Demolition of the structure at 311 NE 90th Ave will make way for two new townhouses. Each unit will include an attached accessory dwelling unit (ADU) and a single-car garage. The homes will stand three-stories tall, making them the tallest residential buildings in the area.
Building permit applications 21-014741 and 21-014751 join the approved demolition permit 20-184208 for this project. Each new home will support an ADU, giving the future owners additional rental revenue or space for a multigenerational family. Being across the street from Columbia Christian School‘s playground, the new homes will be ideal for young families. However, NE 90th Ave currently lacks curbs and sidewalks, making pedestrians less safe. Potentially, this project could create a small segment of sidewalk around the corner lot, improving pedestrian access somewhat.
This development offers a great deal of housing density with limited impact on the neighborhood. Being positioned between NE Glisan and E Burnside Streets, it has access to two major bus lines and the Max line. Each home will provide one onsite parking space. ADU residents can use public transportation or park curbside. Look for construction to begin soon after demolition crews clear the existing structure.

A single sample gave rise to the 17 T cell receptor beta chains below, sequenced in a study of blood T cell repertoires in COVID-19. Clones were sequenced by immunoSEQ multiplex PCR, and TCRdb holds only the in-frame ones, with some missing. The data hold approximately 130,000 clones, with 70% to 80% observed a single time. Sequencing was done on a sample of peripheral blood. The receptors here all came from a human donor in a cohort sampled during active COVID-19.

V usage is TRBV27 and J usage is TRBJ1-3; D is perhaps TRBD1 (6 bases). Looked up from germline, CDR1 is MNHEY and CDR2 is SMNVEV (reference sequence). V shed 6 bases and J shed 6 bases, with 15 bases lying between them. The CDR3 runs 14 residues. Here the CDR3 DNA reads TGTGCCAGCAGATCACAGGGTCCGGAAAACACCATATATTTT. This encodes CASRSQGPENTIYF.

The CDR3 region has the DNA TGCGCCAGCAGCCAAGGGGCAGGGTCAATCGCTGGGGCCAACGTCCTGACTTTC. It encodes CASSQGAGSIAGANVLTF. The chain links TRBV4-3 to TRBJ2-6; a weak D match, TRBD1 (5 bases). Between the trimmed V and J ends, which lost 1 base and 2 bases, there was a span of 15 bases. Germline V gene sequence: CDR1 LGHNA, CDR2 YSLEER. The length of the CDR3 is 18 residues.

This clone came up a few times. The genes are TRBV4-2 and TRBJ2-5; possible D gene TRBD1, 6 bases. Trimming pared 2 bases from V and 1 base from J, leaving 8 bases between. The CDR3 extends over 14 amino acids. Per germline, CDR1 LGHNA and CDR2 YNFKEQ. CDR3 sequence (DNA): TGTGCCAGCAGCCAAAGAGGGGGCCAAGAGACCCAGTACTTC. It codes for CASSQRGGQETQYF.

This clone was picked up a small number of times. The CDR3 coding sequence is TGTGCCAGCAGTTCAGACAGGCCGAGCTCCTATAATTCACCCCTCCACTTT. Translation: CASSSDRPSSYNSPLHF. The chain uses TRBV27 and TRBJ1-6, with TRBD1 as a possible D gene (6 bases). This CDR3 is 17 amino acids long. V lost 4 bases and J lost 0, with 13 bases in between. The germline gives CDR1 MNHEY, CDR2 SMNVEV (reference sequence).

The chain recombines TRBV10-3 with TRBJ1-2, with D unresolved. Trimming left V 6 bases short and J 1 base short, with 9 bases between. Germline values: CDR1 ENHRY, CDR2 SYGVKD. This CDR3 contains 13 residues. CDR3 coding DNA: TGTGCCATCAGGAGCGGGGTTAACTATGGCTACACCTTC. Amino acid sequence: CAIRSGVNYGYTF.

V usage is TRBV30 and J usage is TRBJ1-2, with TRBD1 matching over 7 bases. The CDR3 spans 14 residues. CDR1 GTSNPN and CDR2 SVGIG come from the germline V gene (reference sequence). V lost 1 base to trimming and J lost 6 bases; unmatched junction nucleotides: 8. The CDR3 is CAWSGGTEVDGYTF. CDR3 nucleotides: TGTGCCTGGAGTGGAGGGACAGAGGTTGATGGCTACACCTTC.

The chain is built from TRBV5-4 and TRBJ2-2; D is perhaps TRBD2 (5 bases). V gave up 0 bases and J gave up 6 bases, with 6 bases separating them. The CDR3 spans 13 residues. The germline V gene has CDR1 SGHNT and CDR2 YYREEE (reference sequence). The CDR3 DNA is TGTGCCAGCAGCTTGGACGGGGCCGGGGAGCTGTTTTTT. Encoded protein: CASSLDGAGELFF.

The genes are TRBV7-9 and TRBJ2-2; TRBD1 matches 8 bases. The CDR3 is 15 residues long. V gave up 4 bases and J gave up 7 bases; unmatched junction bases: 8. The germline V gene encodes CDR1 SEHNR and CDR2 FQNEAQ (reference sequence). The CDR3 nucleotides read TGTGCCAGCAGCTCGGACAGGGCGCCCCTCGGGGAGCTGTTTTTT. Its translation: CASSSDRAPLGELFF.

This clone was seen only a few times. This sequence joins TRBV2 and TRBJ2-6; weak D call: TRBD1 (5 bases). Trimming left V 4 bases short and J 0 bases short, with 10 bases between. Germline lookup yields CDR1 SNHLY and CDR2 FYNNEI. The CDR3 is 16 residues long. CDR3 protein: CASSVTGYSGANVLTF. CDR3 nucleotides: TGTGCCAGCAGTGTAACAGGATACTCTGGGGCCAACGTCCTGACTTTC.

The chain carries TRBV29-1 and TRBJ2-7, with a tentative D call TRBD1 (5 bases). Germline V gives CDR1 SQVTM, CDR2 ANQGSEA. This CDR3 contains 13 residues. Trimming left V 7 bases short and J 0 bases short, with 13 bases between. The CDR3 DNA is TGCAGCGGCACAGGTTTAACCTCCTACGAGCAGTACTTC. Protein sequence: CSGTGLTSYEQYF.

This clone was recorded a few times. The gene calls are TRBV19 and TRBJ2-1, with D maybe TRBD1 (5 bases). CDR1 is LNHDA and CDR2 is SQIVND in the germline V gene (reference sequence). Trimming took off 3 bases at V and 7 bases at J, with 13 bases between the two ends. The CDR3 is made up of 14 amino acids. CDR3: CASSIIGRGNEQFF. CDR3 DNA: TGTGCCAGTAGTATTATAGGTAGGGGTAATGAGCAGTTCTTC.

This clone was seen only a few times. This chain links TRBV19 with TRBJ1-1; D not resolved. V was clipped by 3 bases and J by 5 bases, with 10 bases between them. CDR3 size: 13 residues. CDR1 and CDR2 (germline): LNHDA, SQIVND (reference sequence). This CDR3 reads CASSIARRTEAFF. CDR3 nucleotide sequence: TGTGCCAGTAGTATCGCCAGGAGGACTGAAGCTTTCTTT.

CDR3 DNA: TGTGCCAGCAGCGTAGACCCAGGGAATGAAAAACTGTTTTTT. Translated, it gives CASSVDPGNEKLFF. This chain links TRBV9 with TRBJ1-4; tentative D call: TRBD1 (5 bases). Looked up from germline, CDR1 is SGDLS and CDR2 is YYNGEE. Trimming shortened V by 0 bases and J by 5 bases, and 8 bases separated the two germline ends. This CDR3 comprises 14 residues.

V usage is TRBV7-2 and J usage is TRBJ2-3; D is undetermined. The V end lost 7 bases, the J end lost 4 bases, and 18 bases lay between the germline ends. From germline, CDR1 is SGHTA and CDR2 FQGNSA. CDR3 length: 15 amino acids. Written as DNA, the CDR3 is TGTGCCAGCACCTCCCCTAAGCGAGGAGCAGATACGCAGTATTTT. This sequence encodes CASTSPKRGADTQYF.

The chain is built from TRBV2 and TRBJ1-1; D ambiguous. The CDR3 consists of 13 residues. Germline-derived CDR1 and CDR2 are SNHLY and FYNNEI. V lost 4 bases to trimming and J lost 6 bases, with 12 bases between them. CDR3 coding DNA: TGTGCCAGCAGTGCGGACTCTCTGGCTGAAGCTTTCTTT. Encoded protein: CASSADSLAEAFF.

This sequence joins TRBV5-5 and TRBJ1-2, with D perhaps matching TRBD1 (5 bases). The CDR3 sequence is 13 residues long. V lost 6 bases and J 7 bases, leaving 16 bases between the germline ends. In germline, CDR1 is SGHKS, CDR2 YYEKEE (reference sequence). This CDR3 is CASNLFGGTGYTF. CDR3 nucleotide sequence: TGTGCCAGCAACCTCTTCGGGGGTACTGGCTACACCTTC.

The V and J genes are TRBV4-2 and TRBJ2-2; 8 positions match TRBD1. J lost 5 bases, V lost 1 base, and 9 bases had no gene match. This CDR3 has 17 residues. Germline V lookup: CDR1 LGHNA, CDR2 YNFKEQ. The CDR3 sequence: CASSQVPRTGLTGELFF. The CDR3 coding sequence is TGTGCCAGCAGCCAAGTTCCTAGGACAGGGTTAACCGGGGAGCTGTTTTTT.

311 NE 90th Ave is now vacant and ready for demolition. Application 20-184208 seeks to demolish the existing single-family residence, currently boarded up. This work is ahead of development by the properties owner, Bridgetown Equity Construction.
The house is a one-story structure built in 1949 and offers no architectural significance to the neighborhood. Up until recently, it was a rental property for a single tenant. The property is across the street from the Columbia Christian School playground. This application is subject to a 35-day demo delay allowing people apposed to the demolition to file an appeal.
In June of this year, Bridgetown Equity Construction submitted Early Assistance request 20-154008. The proposed project would “develop the lots with attached single-family dwelling units.” These would likely be two common wall homes similar to those built on NE Everett Street, next door to this property.
Being a corner lot should allow for a creative common wall design at this site. Assuming it is allowed by the Portland Bureau of Transportation, each house could face a different street. Different fronting would further separate the two structures and allow for independent front yards. Creative architectural elements could also mask each home’s size, making both look larger from the outside.
Regardless of what replaces the soon to be razed home, it should improve the neighborhood. Look for future articles detailing the new building or buildings that will soon occupy this location.
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